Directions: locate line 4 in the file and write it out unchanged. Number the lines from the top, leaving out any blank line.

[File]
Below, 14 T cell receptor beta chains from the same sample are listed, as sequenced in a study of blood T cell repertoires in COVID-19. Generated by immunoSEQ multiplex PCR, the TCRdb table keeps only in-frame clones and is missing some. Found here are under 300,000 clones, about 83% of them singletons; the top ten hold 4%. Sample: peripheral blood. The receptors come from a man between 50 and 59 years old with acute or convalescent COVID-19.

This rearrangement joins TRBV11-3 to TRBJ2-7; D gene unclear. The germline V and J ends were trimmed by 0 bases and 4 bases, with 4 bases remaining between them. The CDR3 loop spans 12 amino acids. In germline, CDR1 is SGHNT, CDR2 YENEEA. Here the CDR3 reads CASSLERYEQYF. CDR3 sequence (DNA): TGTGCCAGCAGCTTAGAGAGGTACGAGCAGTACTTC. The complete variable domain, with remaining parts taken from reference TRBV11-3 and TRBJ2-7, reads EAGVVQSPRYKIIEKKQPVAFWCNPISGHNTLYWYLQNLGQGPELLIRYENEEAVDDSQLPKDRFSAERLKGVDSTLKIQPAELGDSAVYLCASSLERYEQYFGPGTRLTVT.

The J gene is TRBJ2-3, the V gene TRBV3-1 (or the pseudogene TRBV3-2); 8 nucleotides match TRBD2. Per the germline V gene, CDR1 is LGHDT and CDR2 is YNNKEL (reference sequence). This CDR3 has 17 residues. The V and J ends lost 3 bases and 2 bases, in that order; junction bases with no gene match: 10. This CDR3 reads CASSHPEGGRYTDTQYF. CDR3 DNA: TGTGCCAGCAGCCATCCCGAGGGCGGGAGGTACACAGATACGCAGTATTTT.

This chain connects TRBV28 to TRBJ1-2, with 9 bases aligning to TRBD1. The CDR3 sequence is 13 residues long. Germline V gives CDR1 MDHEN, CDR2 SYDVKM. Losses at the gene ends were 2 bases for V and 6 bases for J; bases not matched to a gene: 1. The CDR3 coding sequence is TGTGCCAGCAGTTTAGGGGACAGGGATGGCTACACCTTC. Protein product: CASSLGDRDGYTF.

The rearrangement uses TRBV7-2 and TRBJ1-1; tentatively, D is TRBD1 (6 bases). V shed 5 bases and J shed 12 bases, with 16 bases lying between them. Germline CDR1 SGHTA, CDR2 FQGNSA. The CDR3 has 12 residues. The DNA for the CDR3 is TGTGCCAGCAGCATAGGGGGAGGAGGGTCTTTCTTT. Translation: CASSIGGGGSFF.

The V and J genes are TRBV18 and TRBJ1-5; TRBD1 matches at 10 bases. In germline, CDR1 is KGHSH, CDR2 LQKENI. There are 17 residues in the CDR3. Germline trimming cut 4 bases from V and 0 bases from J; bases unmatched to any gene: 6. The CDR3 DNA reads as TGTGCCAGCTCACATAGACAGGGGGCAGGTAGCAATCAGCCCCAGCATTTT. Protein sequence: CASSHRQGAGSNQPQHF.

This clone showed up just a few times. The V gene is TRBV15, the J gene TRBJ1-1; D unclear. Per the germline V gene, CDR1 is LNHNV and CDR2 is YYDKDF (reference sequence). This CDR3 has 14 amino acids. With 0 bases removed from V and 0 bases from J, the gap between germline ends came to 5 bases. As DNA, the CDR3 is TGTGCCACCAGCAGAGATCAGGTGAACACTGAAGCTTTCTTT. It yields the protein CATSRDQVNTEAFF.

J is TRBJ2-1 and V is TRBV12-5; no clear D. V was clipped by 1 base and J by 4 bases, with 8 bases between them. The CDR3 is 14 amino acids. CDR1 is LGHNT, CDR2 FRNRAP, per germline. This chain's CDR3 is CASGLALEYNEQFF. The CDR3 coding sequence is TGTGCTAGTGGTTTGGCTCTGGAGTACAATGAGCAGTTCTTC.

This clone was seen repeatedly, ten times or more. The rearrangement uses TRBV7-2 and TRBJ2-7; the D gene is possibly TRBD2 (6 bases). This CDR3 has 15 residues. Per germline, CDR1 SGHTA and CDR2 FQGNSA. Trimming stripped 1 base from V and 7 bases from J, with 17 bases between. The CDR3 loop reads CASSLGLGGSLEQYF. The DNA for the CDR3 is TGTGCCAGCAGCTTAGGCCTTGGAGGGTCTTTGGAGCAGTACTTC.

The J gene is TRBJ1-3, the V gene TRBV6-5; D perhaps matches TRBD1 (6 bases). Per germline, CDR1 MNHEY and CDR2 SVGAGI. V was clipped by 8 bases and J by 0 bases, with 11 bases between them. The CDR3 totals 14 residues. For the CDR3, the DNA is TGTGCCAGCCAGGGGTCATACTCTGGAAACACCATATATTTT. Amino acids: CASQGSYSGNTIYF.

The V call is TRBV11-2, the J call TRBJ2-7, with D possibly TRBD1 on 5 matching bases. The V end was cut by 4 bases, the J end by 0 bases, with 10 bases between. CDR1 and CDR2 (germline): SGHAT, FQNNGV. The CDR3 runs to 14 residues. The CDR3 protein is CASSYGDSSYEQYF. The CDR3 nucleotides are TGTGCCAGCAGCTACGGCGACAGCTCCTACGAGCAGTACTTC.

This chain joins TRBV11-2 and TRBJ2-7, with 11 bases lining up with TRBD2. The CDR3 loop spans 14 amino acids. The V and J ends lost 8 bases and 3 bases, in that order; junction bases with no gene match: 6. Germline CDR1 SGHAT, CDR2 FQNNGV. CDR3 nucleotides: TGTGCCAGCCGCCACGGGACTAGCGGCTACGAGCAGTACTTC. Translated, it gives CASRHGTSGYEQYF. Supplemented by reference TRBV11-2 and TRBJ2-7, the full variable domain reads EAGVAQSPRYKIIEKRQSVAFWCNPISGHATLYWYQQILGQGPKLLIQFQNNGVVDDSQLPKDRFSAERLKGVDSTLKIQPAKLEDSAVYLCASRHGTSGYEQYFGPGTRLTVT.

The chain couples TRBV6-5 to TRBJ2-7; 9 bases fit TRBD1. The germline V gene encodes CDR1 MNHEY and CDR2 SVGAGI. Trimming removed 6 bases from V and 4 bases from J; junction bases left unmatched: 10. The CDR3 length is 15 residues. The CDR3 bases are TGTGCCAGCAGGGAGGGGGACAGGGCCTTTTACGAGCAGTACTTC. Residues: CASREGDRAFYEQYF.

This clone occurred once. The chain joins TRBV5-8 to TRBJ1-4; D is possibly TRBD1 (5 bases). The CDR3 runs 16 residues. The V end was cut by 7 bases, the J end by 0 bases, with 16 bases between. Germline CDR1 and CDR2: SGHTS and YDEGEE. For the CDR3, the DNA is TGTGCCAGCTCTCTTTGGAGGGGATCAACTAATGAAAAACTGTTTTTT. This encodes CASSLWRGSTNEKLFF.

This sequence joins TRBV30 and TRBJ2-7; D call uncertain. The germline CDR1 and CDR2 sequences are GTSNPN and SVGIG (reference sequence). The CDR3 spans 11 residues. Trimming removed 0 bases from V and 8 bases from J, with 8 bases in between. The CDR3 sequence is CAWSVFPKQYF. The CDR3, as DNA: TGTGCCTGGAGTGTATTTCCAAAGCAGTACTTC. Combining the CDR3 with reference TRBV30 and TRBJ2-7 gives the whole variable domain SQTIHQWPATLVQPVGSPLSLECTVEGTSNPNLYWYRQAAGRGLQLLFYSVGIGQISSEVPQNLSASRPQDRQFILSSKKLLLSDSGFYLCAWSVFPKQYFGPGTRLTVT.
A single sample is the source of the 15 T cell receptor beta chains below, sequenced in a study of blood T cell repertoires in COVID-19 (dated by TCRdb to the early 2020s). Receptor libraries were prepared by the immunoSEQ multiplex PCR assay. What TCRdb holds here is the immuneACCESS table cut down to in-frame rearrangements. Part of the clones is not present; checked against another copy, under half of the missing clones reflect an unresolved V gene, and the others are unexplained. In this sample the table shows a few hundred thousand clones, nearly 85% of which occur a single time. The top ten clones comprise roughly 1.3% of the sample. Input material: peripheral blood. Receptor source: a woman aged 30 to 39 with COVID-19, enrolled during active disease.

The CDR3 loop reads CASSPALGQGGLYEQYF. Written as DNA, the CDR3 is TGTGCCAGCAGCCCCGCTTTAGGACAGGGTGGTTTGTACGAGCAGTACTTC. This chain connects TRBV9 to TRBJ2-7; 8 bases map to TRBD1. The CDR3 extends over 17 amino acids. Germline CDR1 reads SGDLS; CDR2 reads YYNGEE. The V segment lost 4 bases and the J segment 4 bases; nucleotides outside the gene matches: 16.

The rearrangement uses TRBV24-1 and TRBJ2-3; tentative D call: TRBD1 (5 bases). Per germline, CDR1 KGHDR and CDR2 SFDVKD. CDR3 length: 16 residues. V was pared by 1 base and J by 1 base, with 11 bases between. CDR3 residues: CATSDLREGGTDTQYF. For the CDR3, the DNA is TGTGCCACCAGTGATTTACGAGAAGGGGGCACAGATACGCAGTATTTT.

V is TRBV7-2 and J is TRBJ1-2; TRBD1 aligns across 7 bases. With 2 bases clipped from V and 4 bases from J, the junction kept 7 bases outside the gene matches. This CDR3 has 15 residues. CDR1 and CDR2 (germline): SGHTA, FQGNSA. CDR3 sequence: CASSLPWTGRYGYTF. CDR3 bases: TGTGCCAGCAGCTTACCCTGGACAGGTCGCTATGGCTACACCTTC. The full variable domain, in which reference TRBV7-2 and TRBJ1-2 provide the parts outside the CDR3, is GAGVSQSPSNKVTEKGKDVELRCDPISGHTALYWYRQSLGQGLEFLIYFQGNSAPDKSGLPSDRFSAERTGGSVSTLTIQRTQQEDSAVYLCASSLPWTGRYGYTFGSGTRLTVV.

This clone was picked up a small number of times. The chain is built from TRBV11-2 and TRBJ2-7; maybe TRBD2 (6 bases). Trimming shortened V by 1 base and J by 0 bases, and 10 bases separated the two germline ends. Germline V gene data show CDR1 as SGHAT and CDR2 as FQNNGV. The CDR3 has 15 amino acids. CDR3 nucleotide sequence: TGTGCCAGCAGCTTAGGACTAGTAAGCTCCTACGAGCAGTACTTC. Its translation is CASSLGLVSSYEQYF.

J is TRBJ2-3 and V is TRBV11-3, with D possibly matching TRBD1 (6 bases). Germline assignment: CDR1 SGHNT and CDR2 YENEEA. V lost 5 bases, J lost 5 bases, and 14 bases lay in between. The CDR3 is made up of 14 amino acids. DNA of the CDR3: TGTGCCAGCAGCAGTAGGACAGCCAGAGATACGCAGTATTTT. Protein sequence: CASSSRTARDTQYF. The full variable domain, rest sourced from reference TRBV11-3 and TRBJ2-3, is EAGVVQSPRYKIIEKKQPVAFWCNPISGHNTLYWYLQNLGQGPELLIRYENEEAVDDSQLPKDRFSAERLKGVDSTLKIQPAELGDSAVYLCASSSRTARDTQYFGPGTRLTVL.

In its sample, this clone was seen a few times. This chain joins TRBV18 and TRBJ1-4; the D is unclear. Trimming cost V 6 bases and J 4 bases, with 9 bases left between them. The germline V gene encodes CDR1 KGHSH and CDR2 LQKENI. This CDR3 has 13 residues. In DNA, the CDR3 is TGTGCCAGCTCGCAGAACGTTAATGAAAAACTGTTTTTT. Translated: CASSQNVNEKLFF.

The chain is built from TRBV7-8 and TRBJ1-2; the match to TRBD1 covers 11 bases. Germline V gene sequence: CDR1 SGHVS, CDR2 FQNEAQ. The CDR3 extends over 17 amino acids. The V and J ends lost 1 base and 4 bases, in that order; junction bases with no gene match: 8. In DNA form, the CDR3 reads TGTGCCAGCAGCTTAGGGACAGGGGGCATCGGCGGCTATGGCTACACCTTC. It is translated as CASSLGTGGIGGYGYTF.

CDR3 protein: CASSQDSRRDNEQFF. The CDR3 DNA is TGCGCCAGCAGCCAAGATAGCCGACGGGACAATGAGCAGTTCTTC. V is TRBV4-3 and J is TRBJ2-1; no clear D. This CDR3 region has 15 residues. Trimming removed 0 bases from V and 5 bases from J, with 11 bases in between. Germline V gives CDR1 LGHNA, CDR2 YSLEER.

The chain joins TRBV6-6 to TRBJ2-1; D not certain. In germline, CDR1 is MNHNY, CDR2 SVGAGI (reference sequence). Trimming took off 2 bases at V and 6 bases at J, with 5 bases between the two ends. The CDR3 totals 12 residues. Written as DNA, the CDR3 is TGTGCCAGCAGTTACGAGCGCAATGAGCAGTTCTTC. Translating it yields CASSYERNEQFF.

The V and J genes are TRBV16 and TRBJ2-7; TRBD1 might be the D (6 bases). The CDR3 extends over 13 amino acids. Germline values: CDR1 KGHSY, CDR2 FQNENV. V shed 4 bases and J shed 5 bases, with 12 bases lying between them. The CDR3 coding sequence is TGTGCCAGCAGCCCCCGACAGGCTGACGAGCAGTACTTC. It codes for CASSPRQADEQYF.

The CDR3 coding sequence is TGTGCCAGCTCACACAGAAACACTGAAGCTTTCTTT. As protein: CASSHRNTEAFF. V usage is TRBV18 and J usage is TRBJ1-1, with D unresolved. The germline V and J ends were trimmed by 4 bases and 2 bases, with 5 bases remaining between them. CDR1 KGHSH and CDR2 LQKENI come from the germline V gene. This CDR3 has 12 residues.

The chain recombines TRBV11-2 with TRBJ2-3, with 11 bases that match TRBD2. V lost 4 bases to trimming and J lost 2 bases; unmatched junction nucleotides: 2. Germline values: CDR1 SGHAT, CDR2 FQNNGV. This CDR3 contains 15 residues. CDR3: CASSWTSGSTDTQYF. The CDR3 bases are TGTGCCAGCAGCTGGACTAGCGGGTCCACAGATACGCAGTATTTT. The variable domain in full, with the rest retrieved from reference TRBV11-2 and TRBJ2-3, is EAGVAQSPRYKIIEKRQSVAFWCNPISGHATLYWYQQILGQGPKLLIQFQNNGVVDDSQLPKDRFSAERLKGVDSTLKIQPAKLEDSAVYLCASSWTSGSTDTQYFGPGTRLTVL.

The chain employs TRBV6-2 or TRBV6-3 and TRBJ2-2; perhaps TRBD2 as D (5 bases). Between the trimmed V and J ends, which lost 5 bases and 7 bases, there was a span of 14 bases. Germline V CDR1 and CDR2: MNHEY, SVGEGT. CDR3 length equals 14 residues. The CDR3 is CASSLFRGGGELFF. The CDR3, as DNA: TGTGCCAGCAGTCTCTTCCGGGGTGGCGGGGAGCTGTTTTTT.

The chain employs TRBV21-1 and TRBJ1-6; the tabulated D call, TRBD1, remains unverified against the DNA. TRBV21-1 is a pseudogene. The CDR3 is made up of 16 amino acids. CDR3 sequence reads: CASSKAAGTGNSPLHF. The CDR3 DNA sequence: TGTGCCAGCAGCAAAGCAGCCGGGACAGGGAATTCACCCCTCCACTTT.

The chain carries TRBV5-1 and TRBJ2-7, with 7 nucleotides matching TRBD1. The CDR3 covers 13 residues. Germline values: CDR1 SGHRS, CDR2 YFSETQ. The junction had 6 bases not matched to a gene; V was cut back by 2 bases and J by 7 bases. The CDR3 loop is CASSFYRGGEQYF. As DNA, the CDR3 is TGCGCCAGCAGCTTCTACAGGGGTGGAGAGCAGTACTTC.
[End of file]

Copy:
This chain connects TRBV28 to TRBJ1-2, with 9 bases aligning to TRBD1. The CDR3 sequence is 13 residues long. Germline V gives CDR1 MDHEN, CDR2 SYDVKM. Losses at the gene ends were 2 bases for V and 6 bases for J; bases not matched to a gene: 1. The CDR3 coding sequence is TGTGCCAGCAGTTTAGGGGACAGGGATGGCTACACCTTC. Protein product: CASSLGDRDGYTF.